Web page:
Id. at 1037. See also Eastern Trading Co. v. Refco, Inc., 229 F.3d 617, 622 (7th Cir. 2000) (party "has only itself to blame for its inability to demonstrate that the jury was confused by the instruction" where party did not request special interrogatory and party claiming instruction was submitted to the jury on theory for which there was no evidentiary support). As Judge Coar noted in Dimensions Med. Ctr. Ltd. v. Aetna Life Ins. Co., No. 93 C 6244, 1997 WL 208387, at *3 n.1 (N.D. Ill. Apr. 23, 1997):

Because there was a lump sum verdict in this case, however, it is impossible to determine to what extent the award was based on any particular claim. Indeed, defendant makes this argument in its brief. This result is a byproduct of the defendant's failure to submit or request separate and/or itemized verdict forms for each claim. By doing so, defendant took the risk that the award would be uninterpretable when contesting individual claims. Moreover, a lump-sum award is not a basis, as defendant urges, for granting a new trial. Cf. Jastremski v. United States, 737 F.2d 666, 670 (7th Cir. 1984) ("The failure to divide the lump sum award into discrete elements of recovery does not warrant reversal."); In re International Surplus Lines Ins. Comp., 1994 WL 502015, *3 (N.D.Ill. Sept.12, 1994) (citing Robbins v. Day, 954 F.2d 679, 684 (11th Cir.), cert. denied, 506 U.S. 870, 113 S.Ct. 201, 121 L.Ed.2d 143 (1992)); Barbier v. Shearson Lehman Hutton, Inc., 948 F.2d 117, 121 (2d Cir. 1991) ("Lump sum awards are perfectly acceptable and are not subject to vacatur or modification because they are a lump sum."). The court can find no prejudice to defendant where defendant failed [to] mitigate this obvious risk when it had the opportunity. A Rule 50(b) motion is not a vehicle for remedying the inadequate defense of a claim.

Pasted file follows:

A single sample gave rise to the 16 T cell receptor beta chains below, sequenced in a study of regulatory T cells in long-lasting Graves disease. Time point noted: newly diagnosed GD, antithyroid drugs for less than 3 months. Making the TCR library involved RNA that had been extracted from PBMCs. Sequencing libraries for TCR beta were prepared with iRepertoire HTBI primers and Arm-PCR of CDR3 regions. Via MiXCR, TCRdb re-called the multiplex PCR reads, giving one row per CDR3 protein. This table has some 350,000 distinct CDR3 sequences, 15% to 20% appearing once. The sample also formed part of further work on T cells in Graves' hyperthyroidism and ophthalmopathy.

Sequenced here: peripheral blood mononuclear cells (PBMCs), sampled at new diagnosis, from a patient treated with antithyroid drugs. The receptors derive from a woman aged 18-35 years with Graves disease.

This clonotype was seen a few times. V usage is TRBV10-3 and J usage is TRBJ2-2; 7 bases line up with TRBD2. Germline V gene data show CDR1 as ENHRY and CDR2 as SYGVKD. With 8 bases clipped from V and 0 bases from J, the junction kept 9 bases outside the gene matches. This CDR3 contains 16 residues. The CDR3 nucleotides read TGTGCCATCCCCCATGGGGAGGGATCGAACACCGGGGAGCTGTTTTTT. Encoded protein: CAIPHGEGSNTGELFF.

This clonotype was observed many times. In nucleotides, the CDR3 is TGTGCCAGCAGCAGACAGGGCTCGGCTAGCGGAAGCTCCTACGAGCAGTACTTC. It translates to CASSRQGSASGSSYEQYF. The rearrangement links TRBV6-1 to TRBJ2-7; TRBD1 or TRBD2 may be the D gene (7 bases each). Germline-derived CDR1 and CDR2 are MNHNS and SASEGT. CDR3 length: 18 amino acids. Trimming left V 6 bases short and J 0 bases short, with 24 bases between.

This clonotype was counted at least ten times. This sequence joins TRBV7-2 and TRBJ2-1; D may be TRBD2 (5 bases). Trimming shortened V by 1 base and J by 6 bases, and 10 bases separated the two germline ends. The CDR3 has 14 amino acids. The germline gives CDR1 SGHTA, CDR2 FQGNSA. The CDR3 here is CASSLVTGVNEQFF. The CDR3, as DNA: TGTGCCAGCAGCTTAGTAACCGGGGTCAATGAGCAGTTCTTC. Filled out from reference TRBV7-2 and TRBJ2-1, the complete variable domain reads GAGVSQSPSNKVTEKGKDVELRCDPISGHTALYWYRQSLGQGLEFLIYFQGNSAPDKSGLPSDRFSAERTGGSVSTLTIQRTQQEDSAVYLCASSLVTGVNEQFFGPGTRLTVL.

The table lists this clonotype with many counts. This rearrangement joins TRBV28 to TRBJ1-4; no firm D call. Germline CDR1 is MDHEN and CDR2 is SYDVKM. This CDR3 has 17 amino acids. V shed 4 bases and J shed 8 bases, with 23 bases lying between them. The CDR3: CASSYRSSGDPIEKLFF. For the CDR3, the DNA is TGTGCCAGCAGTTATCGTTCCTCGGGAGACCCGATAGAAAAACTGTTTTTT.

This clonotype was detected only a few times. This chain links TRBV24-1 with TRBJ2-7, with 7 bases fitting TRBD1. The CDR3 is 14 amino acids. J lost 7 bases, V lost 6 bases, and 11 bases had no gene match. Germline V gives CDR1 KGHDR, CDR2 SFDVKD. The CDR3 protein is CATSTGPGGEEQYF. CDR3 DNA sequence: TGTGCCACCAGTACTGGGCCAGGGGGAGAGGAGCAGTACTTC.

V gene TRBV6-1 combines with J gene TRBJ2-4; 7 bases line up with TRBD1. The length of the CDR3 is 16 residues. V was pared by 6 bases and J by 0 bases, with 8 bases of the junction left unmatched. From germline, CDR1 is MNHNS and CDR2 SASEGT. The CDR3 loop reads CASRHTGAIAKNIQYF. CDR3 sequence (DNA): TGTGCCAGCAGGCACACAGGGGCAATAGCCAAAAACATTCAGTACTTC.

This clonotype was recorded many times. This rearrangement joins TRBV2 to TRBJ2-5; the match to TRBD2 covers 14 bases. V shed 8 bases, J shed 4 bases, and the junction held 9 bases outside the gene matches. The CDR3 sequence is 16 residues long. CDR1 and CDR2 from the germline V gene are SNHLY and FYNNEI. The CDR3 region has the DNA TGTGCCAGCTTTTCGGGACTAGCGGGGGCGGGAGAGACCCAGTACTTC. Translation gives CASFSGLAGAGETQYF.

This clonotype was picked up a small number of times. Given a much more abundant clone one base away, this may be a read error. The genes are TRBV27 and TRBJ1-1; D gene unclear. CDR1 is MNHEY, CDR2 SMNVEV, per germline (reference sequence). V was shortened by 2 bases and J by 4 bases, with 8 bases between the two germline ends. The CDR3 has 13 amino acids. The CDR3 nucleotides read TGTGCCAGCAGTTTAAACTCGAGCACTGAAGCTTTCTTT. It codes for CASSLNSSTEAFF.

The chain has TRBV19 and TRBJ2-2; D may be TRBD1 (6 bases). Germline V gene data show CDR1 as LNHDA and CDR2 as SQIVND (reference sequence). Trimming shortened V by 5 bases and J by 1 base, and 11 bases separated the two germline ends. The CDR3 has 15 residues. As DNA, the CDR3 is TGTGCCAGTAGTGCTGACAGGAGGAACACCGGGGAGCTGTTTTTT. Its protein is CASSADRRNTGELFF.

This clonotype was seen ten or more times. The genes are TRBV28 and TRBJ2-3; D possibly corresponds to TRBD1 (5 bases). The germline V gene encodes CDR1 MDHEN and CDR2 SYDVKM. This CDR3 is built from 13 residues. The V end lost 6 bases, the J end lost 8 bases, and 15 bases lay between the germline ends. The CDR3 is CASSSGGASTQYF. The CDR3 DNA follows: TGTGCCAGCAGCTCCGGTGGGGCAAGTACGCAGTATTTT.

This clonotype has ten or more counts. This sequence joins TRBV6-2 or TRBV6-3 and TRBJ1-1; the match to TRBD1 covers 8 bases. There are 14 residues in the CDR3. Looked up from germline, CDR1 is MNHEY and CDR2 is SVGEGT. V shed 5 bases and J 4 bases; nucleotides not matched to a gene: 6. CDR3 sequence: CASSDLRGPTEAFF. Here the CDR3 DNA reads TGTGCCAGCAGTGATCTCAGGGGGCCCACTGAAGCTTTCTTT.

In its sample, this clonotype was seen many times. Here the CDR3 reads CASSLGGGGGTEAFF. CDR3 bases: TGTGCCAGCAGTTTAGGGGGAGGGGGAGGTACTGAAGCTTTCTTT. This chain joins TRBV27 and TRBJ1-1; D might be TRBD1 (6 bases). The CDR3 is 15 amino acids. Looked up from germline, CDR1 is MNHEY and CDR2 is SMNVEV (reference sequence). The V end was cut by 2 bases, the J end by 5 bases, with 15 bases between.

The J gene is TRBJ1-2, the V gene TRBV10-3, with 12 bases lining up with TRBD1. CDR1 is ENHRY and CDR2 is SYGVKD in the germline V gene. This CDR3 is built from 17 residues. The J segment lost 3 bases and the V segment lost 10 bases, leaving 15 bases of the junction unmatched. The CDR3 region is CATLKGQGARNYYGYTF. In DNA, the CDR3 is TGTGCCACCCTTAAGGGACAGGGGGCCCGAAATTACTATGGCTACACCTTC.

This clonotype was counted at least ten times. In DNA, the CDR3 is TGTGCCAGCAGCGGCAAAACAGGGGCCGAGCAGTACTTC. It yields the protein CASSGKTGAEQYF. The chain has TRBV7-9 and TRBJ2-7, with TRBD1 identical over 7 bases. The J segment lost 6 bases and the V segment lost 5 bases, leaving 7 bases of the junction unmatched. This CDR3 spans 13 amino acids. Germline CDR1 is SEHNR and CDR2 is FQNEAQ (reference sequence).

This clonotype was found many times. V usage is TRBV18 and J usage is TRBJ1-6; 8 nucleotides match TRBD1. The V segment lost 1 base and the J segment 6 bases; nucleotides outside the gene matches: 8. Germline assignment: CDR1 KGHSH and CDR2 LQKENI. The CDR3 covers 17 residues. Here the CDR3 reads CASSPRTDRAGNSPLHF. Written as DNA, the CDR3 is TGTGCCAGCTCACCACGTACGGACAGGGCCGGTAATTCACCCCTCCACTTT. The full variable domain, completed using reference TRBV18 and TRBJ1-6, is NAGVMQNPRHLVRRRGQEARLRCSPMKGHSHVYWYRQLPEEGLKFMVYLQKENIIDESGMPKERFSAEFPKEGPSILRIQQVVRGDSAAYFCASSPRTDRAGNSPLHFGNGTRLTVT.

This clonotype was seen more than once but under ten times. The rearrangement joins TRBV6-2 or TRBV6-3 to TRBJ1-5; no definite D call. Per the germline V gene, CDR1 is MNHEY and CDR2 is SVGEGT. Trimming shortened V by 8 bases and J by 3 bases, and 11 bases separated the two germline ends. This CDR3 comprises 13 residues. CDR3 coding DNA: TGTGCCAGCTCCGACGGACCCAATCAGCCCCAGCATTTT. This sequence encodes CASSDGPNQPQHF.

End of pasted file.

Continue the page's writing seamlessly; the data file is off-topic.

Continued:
See also Landes Constr. Co., Inc. v. Royal Bank of Canada, 833 F.2d 1365, 1373 (9th Cir. 1987) ("When a jury returns a general verdict for the plaintiff after hearing alternative calculations of damages, we uphold the award if there is substantial evidence in the record as to any one calculation to support the award.").

3. The Verdict is Supported by the Evidence

Even if BP Amoco's reading of Sunkist is correct, as discussed in detail below, it is not entitled to a new trial. The jury's verdict was more than supported by the evidence, and BP Amoco has failed to identify any errors.

II. BP Amoco Is Not Entitled to Judgment As a Matter of Law

BP Amoco argues that it is entitled to judgment as a matter of law based on various arguments regarding damages. At trial, Flint Hills sought the same damages for the breach of the condition-of-assets claim as for the breach of the production-capacity claim. Flint Hills sought damages for both the costs and expenses it had already incurred in repairing and replacing the assets and the future estimated damages to bring the Joliet Plant into compliance with the PSA warranties. The Court instructed the jury that:

Flint Hills has the burden of proving a reasonable basis for its computation of damages. While Flint Hills is not required to prove damages with mathematical precision, the law requires that damages be proved with reasonable certainty. Damages cannot be based on conjecture and speculation.

(R. 907-1, Jury Instructions at 46.)